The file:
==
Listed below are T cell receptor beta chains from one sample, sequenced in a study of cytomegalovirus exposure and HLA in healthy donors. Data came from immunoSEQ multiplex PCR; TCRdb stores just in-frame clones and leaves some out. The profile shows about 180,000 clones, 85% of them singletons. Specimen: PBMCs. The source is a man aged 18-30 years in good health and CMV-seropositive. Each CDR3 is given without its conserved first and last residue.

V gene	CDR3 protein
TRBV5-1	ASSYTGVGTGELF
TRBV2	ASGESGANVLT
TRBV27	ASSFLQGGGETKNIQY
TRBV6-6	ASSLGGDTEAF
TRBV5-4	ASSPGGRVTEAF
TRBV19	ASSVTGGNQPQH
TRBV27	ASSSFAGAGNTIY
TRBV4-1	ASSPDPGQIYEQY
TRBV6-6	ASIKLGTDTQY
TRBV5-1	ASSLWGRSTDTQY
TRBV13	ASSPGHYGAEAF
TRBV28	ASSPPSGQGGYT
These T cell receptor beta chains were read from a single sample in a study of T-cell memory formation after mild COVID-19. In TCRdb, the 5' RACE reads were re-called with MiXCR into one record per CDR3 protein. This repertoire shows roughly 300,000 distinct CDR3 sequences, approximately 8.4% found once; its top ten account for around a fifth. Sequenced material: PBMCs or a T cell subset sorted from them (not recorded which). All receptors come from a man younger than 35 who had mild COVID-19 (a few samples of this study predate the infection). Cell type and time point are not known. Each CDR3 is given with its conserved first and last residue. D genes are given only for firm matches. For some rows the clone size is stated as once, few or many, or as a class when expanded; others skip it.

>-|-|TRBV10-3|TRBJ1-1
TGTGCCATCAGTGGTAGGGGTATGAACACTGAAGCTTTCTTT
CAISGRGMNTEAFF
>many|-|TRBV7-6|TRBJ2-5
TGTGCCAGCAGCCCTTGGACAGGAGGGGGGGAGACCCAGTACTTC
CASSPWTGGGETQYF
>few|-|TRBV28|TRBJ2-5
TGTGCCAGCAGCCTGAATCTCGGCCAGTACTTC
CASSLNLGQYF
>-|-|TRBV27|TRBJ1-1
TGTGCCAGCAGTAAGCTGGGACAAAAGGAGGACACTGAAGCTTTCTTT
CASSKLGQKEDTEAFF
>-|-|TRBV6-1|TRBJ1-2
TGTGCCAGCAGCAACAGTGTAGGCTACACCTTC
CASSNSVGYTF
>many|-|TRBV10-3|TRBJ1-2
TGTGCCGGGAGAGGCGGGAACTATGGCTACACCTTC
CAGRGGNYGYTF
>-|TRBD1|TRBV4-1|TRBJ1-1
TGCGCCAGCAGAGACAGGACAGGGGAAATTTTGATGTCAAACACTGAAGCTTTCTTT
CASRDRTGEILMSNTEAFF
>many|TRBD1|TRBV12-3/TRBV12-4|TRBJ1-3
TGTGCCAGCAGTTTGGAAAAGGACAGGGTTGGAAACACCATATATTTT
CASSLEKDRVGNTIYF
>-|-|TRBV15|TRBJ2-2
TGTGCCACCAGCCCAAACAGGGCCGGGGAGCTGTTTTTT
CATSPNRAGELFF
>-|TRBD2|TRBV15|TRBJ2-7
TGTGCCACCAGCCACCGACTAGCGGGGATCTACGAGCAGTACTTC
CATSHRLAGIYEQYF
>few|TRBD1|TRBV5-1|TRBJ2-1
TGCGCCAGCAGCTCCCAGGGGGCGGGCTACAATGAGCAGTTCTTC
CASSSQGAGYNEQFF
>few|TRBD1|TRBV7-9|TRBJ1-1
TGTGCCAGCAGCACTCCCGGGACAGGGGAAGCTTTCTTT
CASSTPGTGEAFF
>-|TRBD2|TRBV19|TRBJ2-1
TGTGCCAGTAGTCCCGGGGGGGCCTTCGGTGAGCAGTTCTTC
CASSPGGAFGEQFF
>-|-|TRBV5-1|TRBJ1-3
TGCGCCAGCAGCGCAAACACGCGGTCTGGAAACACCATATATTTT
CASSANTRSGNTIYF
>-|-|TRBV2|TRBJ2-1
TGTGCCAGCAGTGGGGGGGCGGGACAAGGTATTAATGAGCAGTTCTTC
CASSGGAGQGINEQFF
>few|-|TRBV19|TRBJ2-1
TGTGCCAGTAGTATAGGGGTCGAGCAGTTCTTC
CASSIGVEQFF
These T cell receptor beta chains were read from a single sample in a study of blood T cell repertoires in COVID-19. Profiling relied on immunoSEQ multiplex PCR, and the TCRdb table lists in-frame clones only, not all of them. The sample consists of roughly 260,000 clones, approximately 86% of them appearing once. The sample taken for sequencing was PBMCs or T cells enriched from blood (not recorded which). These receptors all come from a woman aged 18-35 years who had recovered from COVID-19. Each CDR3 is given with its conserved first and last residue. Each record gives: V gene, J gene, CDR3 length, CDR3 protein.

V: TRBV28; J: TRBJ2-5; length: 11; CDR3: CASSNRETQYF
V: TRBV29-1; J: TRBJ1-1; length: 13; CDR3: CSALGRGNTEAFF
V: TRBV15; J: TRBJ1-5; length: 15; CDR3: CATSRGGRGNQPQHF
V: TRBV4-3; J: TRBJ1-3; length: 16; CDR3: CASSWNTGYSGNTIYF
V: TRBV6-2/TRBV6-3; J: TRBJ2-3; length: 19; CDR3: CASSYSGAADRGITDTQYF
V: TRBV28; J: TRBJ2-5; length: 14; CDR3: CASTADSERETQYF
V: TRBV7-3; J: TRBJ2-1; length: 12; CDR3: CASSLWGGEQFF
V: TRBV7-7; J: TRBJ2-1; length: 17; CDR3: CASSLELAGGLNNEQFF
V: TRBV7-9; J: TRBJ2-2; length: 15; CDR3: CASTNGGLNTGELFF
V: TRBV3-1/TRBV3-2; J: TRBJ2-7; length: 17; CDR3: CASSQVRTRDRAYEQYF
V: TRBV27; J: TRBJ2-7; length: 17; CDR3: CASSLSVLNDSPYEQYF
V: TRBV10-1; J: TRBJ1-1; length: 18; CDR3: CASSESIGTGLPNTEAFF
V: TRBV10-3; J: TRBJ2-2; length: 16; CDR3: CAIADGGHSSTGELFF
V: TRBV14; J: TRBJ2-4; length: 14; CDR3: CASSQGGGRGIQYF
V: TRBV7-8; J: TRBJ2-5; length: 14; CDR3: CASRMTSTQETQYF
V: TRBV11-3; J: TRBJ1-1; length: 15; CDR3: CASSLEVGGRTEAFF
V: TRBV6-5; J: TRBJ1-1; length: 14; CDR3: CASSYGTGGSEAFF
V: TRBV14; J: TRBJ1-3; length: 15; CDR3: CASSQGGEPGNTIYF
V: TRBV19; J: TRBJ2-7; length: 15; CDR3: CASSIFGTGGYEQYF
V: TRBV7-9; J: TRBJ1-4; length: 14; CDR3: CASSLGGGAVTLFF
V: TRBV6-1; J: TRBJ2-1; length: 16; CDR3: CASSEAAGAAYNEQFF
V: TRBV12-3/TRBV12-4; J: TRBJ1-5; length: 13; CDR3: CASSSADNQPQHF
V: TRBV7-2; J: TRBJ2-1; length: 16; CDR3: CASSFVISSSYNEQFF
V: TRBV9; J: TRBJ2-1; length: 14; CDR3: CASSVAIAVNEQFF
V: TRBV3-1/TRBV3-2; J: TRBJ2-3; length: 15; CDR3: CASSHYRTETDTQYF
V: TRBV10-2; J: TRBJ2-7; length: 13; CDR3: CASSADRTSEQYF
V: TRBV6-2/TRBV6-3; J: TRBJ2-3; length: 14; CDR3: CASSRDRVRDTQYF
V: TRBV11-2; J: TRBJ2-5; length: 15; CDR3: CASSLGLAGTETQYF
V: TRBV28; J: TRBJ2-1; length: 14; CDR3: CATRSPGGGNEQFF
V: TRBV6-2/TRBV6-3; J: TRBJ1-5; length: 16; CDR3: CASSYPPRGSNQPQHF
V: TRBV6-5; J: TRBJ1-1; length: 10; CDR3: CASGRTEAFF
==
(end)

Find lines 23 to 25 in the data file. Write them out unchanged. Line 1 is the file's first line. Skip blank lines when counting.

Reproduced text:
TGTGCCAGCAGCCTGAATCTCGGCCAGTACTTC
CASSLNLGQYF
>-|-|TRBV27|TRBJ1-1